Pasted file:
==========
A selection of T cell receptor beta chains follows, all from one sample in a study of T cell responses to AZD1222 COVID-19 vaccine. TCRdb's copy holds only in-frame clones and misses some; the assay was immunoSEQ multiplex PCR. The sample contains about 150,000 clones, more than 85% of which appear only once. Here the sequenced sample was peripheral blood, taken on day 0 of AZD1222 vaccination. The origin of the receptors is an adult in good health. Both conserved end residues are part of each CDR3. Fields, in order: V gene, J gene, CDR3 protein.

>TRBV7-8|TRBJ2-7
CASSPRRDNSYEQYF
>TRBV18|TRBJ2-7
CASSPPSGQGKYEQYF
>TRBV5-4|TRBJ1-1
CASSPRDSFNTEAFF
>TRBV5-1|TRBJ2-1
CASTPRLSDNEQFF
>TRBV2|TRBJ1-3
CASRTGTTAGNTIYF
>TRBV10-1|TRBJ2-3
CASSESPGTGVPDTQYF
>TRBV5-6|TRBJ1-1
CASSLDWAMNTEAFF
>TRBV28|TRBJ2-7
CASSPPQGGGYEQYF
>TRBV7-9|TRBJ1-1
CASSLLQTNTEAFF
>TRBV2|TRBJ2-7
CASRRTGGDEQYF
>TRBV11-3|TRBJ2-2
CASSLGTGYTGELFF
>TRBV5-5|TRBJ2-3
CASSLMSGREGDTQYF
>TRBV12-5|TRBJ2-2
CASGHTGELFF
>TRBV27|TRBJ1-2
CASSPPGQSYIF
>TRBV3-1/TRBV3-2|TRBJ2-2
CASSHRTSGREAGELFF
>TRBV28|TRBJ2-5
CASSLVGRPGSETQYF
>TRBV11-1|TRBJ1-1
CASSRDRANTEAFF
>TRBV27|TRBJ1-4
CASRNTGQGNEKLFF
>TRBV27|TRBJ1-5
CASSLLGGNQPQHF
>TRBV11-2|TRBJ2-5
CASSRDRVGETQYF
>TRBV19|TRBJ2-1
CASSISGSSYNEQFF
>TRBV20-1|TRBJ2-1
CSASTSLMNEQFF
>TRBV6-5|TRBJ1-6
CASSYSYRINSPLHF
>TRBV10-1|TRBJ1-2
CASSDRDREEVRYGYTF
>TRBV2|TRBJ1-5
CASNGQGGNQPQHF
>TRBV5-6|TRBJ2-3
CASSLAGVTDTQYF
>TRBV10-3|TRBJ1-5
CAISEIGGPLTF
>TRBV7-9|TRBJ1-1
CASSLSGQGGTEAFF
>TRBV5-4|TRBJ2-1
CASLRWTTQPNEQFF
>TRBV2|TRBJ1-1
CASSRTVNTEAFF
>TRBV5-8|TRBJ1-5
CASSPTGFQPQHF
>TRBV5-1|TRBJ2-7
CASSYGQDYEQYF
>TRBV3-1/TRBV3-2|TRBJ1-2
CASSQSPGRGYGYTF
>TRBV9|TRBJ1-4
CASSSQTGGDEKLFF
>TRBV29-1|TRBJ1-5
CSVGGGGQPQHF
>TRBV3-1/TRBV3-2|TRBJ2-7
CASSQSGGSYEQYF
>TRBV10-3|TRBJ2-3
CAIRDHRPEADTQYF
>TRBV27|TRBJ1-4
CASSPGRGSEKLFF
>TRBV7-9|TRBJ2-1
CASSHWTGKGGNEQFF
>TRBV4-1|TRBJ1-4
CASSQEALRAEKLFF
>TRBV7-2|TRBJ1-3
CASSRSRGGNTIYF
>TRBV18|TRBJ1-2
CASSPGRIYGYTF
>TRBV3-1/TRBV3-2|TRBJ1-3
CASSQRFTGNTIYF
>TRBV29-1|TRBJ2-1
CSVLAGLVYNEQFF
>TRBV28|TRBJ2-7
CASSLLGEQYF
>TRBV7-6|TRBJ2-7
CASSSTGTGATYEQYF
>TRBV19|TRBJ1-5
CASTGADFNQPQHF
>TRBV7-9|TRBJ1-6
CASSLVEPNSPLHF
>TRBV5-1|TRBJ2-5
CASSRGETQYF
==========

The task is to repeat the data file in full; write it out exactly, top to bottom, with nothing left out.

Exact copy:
A selection of T cell receptor beta chains follows, all from one sample in a study of T cell responses to AZD1222 COVID-19 vaccine. TCRdb's copy holds only in-frame clones and misses some; the assay was immunoSEQ multiplex PCR. The sample contains about 150,000 clones, more than 85% of which appear only once. Here the sequenced sample was peripheral blood, taken on day 0 of AZD1222 vaccination. The origin of the receptors is an adult in good health. Both conserved end residues are part of each CDR3. Fields, in order: V gene, J gene, CDR3 protein.

>TRBV7-8|TRBJ2-7
CASSPRRDNSYEQYF
>TRBV18|TRBJ2-7
CASSPPSGQGKYEQYF
>TRBV5-4|TRBJ1-1
CASSPRDSFNTEAFF
>TRBV5-1|TRBJ2-1
CASTPRLSDNEQFF
>TRBV2|TRBJ1-3
CASRTGTTAGNTIYF
>TRBV10-1|TRBJ2-3
CASSESPGTGVPDTQYF
>TRBV5-6|TRBJ1-1
CASSLDWAMNTEAFF
>TRBV28|TRBJ2-7
CASSPPQGGGYEQYF
>TRBV7-9|TRBJ1-1
CASSLLQTNTEAFF
>TRBV2|TRBJ2-7
CASRRTGGDEQYF
>TRBV11-3|TRBJ2-2
CASSLGTGYTGELFF
>TRBV5-5|TRBJ2-3
CASSLMSGREGDTQYF
>TRBV12-5|TRBJ2-2
CASGHTGELFF
>TRBV27|TRBJ1-2
CASSPPGQSYIF
>TRBV3-1/TRBV3-2|TRBJ2-2
CASSHRTSGREAGELFF
>TRBV28|TRBJ2-5
CASSLVGRPGSETQYF
>TRBV11-1|TRBJ1-1
CASSRDRANTEAFF
>TRBV27|TRBJ1-4
CASRNTGQGNEKLFF
>TRBV27|TRBJ1-5
CASSLLGGNQPQHF
>TRBV11-2|TRBJ2-5
CASSRDRVGETQYF
>TRBV19|TRBJ2-1
CASSISGSSYNEQFF
>TRBV20-1|TRBJ2-1
CSASTSLMNEQFF
>TRBV6-5|TRBJ1-6
CASSYSYRINSPLHF
>TRBV10-1|TRBJ1-2
CASSDRDREEVRYGYTF
>TRBV2|TRBJ1-5
CASNGQGGNQPQHF
>TRBV5-6|TRBJ2-3
CASSLAGVTDTQYF
>TRBV10-3|TRBJ1-5
CAISEIGGPLTF
>TRBV7-9|TRBJ1-1
CASSLSGQGGTEAFF
>TRBV5-4|TRBJ2-1
CASLRWTTQPNEQFF
>TRBV2|TRBJ1-1
CASSRTVNTEAFF
>TRBV5-8|TRBJ1-5
CASSPTGFQPQHF
>TRBV5-1|TRBJ2-7
CASSYGQDYEQYF
>TRBV3-1/TRBV3-2|TRBJ1-2
CASSQSPGRGYGYTF
>TRBV9|TRBJ1-4
CASSSQTGGDEKLFF
>TRBV29-1|TRBJ1-5
CSVGGGGQPQHF
>TRBV3-1/TRBV3-2|TRBJ2-7
CASSQSGGSYEQYF
>TRBV10-3|TRBJ2-3
CAIRDHRPEADTQYF
>TRBV27|TRBJ1-4
CASSPGRGSEKLFF
>TRBV7-9|TRBJ2-1
CASSHWTGKGGNEQFF
>TRBV4-1|TRBJ1-4
CASSQEALRAEKLFF
>TRBV7-2|TRBJ1-3
CASSRSRGGNTIYF
>TRBV18|TRBJ1-2
CASSPGRIYGYTF
>TRBV3-1/TRBV3-2|TRBJ1-3
CASSQRFTGNTIYF
>TRBV29-1|TRBJ2-1
CSVLAGLVYNEQFF
>TRBV28|TRBJ2-7
CASSLLGEQYF
>TRBV7-6|TRBJ2-7
CASSSTGTGATYEQYF
>TRBV19|TRBJ1-5
CASTGADFNQPQHF
>TRBV7-9|TRBJ1-6
CASSLVEPNSPLHF
>TRBV5-1|TRBJ2-5
CASSRGETQYF